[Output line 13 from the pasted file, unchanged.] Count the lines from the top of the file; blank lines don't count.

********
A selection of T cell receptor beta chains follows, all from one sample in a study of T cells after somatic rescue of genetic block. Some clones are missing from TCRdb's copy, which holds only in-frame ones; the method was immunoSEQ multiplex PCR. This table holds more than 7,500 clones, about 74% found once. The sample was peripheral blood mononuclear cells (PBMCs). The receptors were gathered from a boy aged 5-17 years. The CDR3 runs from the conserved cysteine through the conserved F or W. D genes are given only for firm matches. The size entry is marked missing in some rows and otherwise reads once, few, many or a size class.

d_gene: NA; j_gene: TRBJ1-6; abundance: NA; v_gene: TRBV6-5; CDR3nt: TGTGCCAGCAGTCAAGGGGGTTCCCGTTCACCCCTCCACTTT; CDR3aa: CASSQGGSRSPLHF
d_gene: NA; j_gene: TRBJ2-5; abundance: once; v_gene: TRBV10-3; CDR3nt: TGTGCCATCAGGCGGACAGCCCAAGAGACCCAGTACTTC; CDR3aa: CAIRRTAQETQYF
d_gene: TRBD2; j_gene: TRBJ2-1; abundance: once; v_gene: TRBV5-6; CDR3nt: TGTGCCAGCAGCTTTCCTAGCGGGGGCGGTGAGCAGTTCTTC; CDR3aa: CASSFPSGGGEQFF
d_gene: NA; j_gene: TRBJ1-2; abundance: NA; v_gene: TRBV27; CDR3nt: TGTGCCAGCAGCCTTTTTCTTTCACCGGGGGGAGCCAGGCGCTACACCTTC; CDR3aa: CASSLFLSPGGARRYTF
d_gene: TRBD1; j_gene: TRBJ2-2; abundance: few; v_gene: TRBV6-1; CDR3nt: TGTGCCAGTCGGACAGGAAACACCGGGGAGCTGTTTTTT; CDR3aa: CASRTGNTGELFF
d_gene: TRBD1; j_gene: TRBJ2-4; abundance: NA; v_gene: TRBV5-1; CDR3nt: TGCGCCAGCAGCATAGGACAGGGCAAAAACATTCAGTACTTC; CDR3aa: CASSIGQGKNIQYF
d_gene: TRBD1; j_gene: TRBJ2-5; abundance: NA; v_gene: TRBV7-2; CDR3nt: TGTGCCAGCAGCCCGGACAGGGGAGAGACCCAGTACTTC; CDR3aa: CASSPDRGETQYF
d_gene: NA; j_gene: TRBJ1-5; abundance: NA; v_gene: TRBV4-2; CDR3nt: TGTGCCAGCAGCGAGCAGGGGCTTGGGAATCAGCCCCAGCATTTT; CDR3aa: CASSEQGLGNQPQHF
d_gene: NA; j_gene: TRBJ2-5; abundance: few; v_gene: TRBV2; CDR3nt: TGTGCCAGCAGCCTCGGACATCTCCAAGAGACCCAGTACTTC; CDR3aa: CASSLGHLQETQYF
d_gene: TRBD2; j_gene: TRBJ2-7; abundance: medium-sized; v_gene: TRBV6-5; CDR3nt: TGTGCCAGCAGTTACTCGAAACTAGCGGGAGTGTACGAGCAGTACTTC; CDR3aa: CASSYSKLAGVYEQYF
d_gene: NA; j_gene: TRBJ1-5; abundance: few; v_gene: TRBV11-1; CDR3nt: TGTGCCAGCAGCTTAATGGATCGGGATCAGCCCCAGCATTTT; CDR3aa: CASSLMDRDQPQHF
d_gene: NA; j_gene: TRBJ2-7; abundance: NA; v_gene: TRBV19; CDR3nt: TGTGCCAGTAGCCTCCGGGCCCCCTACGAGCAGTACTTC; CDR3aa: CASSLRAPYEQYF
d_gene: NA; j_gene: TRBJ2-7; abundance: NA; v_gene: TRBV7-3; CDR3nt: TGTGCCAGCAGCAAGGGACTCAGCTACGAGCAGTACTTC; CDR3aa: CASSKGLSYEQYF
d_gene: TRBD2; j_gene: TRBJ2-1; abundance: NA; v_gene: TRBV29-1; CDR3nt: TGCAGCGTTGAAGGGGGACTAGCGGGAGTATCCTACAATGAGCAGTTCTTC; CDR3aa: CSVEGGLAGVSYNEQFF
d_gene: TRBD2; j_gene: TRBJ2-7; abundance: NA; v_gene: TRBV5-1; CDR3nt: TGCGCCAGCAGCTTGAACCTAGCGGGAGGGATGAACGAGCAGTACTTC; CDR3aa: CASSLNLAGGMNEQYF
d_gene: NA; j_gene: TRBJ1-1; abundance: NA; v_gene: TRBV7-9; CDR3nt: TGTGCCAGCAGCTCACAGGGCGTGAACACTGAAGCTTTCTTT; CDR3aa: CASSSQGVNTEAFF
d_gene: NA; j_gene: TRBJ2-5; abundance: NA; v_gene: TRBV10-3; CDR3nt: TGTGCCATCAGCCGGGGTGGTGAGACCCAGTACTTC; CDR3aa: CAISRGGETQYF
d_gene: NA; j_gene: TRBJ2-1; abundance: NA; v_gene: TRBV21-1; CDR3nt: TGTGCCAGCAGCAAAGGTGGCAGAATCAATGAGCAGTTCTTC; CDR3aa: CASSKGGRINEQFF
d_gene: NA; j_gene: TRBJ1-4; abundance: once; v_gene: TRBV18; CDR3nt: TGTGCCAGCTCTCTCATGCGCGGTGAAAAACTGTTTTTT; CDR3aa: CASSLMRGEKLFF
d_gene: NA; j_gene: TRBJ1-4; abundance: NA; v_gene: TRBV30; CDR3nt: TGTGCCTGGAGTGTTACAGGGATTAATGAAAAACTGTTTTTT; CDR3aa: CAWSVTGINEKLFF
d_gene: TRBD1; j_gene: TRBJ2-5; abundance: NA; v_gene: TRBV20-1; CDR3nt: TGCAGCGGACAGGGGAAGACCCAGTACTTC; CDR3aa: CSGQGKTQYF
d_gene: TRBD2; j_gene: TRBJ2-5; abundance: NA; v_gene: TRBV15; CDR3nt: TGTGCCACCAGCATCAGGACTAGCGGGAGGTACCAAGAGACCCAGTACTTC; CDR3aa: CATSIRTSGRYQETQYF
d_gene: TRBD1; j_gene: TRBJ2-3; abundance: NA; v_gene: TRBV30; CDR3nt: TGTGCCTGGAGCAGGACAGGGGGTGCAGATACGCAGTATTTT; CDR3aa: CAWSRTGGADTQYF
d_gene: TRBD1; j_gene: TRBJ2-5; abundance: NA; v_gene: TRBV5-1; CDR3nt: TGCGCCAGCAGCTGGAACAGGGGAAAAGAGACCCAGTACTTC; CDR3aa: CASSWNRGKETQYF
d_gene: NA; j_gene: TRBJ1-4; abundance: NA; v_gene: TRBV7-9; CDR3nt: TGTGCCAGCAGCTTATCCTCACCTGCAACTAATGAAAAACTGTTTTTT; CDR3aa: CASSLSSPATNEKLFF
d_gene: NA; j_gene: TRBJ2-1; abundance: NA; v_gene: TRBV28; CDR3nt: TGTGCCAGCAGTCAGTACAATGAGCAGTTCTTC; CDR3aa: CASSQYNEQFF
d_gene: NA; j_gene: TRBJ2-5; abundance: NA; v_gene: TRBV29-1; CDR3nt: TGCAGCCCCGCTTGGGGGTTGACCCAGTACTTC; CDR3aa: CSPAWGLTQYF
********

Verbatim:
d_gene: NA; j_gene: TRBJ2-7; abundance: NA; v_gene: TRBV19; CDR3nt: TGTGCCAGTAGCCTCCGGGCCCCCTACGAGCAGTACTTC; CDR3aa: CASSLRAPYEQYF